The economic impact of COVID-19 on the U.S. hotel industry has already been greater than that of 9/11 and the recession combined. The U.S. hotel industry supports 8.3-million jobs across the country — that equates to one in 25 American jobs — and provides $660 billion in GDP (gross domestic product). The 33,000 small-business hotel operators and franchise owners represent 61 per cent of the industry.

Given the current impact of the Coronavirus pandemic on travel demand, the hotel industry is losing $1.4 billion in revenue every week. Based on current estimates, approximately one million direct hotel jobs, or 45 per cent of all hotel jobs, have either been eliminated or will be eliminated in the next few weeks. Current forecasts for a 30-per-cent drop in hotel occupancy over a full year would result in nearly four million jobs being lost.

As a result of the significant decline in consumer and business travel demand, as well as group bookings, industry leaders from Best Western, Choice Hotels, Hilton, Hyatt, InterContinental Hotels Group, Marriott, MGM, Pebblebrook, Universal and The Walt Disney Company —along with the American Hotel and Lodging Association’s (AHLA) president and CEO, Chip Rogers and U.S. Travel Association’s (USTA) president and CEO, Roger Dow— met with the White House and Congress March 17 to recommend urgent action and specific solutions to protect millions of hotel-industry jobs, which directly impact both the U.S. and local economy, as well as provide relief to its employees and small business owners.

On April 14, with the tourism industry all but shut down by the pandemic, the U.S. travel industry submitted a fresh list of urgent policy requests to Congress to protect the 15.8-million Americans whose livelihoods depend on travel.

At the top of the list: adding $600 billion to the Paycheck Protection Program (PPP), expanding eligibility to small businesses that were previously left out and ensuring loan forgiveness can cover both payroll and other operating expenses during the shutdown.

A key example of small businesses that were unintentionally excluded from the PPP under the CARES Act are local and regional Destination-Marketing Organizations (DMOs), whose work is crucial to driving travel and tourism business in every pocket of the country.

“The CARES Act was an ambitious step, but now the urgent problem is that assistance is simply not getting where it needs to go,” says U.S. Travel Association president and CEO Roger Dow. “Major adjustments and more aid are needed immediately to support small businesses, including local non-profits that are essential engines of the travel economy that employs one in 10 Americans.”
The latest economic data indicates travel in the U.S. has a long way to come back: weekly travel spending in the U.S. has fallen 85 per cent from the same point a year ago, according to figures prepared for U.S. Travel by the analytics firm Tourism Economics.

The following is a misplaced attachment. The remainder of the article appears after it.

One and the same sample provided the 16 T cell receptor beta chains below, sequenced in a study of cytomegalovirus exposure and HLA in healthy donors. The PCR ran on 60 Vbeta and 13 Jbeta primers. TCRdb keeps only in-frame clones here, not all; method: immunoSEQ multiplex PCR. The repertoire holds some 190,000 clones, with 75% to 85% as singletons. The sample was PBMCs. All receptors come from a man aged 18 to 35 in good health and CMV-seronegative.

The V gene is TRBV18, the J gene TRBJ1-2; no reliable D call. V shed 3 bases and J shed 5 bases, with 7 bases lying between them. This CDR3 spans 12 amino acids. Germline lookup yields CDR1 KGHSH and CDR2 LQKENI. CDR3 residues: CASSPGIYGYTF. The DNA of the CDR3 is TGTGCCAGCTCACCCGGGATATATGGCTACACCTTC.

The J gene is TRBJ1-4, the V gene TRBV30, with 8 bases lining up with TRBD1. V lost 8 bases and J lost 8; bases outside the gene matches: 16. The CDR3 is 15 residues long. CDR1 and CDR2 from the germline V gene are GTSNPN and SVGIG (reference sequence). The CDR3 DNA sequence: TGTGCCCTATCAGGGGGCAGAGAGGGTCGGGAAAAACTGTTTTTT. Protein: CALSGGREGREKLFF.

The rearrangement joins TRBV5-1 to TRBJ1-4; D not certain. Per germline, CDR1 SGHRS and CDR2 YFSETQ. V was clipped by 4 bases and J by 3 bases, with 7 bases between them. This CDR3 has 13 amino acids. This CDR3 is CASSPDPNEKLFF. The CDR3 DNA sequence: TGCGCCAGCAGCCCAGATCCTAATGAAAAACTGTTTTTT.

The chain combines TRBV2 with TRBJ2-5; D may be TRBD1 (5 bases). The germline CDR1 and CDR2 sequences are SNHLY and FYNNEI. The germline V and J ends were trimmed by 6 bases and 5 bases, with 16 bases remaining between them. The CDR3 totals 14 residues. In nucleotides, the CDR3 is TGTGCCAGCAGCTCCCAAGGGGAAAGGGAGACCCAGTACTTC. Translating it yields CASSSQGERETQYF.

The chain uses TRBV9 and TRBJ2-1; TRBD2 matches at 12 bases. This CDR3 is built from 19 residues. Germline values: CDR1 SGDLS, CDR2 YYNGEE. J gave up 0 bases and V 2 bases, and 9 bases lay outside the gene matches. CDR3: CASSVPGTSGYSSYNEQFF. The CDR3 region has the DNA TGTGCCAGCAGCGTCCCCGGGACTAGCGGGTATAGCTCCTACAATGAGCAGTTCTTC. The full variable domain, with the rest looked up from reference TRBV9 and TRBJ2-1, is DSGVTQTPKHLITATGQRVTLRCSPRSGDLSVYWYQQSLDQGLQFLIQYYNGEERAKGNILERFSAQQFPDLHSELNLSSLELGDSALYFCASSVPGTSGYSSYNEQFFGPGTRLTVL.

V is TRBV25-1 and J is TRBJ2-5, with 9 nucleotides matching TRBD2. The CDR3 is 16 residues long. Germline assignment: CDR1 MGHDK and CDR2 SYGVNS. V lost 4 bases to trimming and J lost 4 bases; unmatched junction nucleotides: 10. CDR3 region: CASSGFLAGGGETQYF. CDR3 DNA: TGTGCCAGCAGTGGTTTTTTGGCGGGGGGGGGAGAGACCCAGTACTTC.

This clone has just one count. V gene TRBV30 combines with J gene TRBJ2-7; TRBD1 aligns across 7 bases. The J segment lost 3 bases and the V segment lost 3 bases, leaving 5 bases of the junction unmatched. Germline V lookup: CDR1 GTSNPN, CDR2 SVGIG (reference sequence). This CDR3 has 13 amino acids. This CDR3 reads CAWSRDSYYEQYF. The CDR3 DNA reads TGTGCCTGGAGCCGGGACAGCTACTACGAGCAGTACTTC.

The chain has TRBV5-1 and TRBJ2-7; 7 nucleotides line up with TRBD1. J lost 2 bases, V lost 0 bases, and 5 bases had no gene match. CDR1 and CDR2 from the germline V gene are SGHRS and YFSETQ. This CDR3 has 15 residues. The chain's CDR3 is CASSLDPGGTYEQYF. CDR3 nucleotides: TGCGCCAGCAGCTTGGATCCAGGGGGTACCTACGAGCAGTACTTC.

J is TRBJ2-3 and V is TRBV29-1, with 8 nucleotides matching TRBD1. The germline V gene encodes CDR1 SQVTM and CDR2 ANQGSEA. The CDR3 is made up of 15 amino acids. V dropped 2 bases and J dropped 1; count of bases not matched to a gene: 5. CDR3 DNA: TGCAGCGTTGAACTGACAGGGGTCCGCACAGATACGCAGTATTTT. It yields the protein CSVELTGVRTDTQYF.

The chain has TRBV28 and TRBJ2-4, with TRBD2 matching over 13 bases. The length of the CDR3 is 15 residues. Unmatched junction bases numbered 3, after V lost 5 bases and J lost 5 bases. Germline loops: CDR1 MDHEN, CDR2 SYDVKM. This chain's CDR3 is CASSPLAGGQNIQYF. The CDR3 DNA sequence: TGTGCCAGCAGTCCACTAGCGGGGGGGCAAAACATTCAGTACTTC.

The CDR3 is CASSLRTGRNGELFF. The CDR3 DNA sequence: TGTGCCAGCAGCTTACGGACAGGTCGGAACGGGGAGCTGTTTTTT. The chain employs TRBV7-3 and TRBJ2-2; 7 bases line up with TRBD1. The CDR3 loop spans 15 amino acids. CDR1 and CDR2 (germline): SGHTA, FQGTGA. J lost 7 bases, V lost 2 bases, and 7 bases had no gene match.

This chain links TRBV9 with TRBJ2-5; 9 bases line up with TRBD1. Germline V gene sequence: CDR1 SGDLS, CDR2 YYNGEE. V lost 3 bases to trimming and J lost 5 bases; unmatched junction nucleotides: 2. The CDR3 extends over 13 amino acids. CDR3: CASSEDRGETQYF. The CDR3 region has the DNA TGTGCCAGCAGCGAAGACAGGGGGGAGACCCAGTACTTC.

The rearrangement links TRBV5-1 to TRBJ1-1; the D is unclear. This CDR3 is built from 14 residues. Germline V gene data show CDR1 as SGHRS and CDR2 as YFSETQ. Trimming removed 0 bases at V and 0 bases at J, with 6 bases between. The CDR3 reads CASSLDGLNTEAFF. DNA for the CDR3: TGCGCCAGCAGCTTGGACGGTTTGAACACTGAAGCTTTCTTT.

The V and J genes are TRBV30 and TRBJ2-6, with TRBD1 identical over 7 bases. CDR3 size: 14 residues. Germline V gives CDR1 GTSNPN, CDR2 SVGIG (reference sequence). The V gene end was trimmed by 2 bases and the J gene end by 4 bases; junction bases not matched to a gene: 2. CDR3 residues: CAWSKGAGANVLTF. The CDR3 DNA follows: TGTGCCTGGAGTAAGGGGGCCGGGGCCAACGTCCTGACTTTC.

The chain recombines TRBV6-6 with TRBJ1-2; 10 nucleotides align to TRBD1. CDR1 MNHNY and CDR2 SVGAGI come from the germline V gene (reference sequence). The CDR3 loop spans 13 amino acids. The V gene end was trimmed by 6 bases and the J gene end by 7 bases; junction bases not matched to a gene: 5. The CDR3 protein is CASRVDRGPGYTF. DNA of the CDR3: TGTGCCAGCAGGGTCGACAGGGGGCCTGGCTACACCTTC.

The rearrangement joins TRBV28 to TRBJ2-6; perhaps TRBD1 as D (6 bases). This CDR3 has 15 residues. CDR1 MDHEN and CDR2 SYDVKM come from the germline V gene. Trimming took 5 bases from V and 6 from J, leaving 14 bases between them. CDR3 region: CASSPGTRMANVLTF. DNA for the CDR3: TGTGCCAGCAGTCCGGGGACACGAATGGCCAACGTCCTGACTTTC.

That puts the economy squarely on pace to lose 5.9-million travel-related jobs by the end of April, as had been predicted earlier — more than a third of the travel-supported workforce.
The policy measures proposed by U.S. Travel include new relief as well as some corrections to the provisions of the CARES Act, including:

• Expand eligibility for the PPP to DMOs that are classified as 501(c)(6) non-profits or “political subdivisions” of their local governments, as well as to small businesses (fewer than 500 employees) that operate multiple locations.

• Appropriate an additional $600 billion for the PPP and extend the coverage period through December 2020. The PPP is currently slated to expire on June 30 — the economy will not realistically be in recovery by then — and the initial round of funding is expected to run out in just a few weeks.

• Revise the PPP maximum loan calculation to eight times a business’ monthly outlays and allow it to cover both payroll and non-payroll expenses. Currently the formula is two-and-a-half times a business’ monthly outlays and covers payroll only, not other expenses — inadequate for immediate needs.

• Provide loan forgiveness to large businesses under the Exchange Stabilization Fund (ESF), rather than just loan guarantees, and clarify ESF eligibility for 501(c)(6) non-profits.

• Increase Economic Injury Disaster Loan (EIDL) funding to $50 billion, raise the loan cap from $500,000 to $10 million and allow a second EIDL if a business is still unable to meet its ordinary expenses.

“Congress must move swiftly to correct and supplement the CARES Act with additional rounds of aid,” Dow says. “Travel-related small businesses will be vital leaders of an economic recovery, but first they need to survive until the point when travel demand returns. In order to make it, these businesses need to be able to access the resources that will enable them to keep the lights on and retain their employees.”


Please enter your comment!
Please enter your name here

This site uses Akismet to reduce spam. Learn how your comment data is processed.